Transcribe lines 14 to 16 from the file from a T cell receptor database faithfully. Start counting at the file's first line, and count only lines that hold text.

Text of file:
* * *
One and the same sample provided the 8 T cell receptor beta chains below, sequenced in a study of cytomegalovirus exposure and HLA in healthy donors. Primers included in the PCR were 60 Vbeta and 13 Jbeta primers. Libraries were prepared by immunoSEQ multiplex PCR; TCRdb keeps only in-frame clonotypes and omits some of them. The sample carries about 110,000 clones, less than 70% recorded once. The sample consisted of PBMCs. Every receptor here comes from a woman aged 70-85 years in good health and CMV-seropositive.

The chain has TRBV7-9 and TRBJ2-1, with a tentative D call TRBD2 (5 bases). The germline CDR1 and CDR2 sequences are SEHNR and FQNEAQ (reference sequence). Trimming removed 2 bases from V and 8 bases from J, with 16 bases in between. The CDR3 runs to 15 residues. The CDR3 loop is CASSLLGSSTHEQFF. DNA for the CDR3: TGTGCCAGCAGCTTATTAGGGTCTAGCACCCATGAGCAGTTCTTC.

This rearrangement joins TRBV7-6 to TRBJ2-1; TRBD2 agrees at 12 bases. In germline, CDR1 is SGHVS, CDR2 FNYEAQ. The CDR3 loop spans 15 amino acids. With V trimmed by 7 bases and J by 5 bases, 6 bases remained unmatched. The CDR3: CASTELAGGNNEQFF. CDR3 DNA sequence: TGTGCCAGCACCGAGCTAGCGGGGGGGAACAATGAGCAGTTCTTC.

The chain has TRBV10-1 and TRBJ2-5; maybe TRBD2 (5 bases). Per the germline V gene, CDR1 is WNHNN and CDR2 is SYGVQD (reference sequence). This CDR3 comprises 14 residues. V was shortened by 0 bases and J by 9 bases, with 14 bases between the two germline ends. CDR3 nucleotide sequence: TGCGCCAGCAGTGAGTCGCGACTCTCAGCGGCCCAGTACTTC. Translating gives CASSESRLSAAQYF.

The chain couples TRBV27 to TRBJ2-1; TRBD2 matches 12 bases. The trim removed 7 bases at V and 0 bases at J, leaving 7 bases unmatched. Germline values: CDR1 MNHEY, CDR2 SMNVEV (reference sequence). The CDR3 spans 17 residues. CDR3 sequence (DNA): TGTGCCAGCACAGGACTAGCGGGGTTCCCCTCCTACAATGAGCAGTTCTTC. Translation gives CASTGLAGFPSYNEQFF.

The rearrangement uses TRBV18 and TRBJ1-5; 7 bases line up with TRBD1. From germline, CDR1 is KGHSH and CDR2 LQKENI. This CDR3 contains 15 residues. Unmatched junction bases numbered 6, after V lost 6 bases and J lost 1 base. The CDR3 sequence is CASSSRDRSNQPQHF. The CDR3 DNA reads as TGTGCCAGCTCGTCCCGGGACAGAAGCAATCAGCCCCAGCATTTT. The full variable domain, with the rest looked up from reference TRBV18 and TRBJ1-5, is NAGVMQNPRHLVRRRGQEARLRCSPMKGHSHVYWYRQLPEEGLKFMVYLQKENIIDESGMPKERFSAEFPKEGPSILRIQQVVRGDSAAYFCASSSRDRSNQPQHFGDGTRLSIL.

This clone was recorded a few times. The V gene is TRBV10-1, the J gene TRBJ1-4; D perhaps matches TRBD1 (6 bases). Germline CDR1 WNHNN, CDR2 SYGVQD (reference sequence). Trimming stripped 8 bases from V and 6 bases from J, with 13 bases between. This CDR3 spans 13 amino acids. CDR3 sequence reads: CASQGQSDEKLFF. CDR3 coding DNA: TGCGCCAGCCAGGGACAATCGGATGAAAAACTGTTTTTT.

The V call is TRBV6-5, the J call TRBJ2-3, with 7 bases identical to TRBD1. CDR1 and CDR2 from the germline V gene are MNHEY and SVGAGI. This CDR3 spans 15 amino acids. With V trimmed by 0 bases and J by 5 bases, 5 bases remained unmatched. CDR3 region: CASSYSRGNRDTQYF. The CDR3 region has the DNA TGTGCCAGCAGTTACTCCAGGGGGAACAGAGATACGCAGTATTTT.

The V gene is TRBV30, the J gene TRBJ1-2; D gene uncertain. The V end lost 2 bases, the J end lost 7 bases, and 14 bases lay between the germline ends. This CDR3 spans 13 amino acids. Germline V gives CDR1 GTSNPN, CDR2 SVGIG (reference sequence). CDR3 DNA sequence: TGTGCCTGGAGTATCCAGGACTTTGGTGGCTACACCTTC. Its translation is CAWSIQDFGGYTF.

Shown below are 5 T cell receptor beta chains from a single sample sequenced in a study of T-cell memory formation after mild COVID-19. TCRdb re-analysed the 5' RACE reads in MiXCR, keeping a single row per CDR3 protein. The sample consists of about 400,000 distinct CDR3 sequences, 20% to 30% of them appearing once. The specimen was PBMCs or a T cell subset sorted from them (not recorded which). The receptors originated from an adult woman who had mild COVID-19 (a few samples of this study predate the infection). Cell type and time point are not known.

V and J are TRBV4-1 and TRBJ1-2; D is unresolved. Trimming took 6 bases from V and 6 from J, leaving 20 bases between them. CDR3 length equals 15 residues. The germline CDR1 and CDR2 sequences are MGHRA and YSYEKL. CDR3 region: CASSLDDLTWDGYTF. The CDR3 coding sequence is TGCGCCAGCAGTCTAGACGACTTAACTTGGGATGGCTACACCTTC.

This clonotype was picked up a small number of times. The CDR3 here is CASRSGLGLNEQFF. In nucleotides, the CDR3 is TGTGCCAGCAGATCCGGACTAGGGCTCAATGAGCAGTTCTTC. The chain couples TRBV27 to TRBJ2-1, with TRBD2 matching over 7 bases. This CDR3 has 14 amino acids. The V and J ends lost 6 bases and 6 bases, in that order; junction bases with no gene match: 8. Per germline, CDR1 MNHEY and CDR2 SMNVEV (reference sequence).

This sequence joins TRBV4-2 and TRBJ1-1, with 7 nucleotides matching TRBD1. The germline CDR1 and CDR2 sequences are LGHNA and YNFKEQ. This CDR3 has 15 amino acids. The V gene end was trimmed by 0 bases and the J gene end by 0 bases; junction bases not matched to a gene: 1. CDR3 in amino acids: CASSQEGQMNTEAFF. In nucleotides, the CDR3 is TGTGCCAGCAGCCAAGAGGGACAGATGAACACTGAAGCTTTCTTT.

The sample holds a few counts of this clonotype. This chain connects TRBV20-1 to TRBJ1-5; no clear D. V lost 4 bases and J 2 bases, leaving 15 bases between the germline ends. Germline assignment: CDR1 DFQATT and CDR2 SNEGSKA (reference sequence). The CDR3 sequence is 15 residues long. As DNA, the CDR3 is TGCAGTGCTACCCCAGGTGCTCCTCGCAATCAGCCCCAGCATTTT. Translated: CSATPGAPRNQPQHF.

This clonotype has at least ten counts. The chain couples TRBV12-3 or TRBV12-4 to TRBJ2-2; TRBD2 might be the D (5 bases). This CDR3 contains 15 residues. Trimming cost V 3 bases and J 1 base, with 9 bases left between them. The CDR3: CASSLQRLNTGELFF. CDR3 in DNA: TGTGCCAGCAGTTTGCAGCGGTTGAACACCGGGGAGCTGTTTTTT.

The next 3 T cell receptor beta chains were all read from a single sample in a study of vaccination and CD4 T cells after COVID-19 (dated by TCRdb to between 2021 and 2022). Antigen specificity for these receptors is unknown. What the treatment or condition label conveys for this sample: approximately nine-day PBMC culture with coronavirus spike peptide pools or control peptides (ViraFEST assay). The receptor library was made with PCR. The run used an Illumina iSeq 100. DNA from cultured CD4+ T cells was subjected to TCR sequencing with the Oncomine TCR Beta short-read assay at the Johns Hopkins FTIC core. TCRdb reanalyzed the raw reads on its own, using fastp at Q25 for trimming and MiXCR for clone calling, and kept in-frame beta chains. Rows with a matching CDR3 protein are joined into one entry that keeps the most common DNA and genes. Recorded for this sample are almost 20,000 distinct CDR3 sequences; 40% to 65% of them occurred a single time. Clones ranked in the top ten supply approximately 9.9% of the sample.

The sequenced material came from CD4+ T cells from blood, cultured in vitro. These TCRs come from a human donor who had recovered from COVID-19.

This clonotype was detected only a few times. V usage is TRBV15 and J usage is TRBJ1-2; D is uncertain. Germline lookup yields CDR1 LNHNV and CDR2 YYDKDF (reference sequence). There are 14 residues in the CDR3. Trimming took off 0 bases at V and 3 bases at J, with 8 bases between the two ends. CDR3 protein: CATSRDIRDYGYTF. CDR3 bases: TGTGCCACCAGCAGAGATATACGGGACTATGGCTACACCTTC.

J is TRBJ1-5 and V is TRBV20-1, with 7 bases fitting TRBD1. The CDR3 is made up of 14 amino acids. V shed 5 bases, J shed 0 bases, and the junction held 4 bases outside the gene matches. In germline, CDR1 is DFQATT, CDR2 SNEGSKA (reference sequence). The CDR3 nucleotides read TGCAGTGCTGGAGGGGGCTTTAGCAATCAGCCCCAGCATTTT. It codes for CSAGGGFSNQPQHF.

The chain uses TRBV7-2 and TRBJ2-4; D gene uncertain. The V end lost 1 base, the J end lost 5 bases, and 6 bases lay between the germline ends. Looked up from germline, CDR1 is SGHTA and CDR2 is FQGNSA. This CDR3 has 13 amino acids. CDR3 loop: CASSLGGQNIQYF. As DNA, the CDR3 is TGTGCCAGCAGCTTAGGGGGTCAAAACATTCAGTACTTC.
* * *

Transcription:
The sample holds a few counts of this clonotype. This chain connects TRBV20-1 to TRBJ1-5; no clear D. V lost 4 bases and J 2 bases, leaving 15 bases between the germline ends. Germline assignment: CDR1 DFQATT and CDR2 SNEGSKA (reference sequence). The CDR3 sequence is 15 residues long. As DNA, the CDR3 is TGCAGTGCTACCCCAGGTGCTCCTCGCAATCAGCCCCAGCATTTT. Translated: CSATPGAPRNQPQHF.

This clonotype has at least ten counts. The chain couples TRBV12-3 or TRBV12-4 to TRBJ2-2; TRBD2 might be the D (5 bases). This CDR3 contains 15 residues. Trimming cost V 3 bases and J 1 base, with 9 bases left between them. The CDR3: CASSLQRLNTGELFF. CDR3 in DNA: TGTGCCAGCAGTTTGCAGCGGTTGAACACCGGGGAGCTGTTTTTT.

The next 3 T cell receptor beta chains were all read from a single sample in a study of vaccination and CD4 T cells after COVID-19 (dated by TCRdb to between 2021 and 2022). Antigen specificity for these receptors is unknown. What the treatment or condition label conveys for this sample: approximately nine-day PBMC culture with coronavirus spike peptide pools or control peptides (ViraFEST assay). The receptor library was made with PCR. The run used an Illumina iSeq 100. DNA from cultured CD4+ T cells was subjected to TCR sequencing with the Oncomine TCR Beta short-read assay at the Johns Hopkins FTIC core. TCRdb reanalyzed the raw reads on its own, using fastp at Q25 for trimming and MiXCR for clone calling, and kept in-frame beta chains. Rows with a matching CDR3 protein are joined into one entry that keeps the most common DNA and genes. Recorded for this sample are almost 20,000 distinct CDR3 sequences; 40% to 65% of them occurred a single time. Clones ranked in the top ten supply approximately 9.9% of the sample.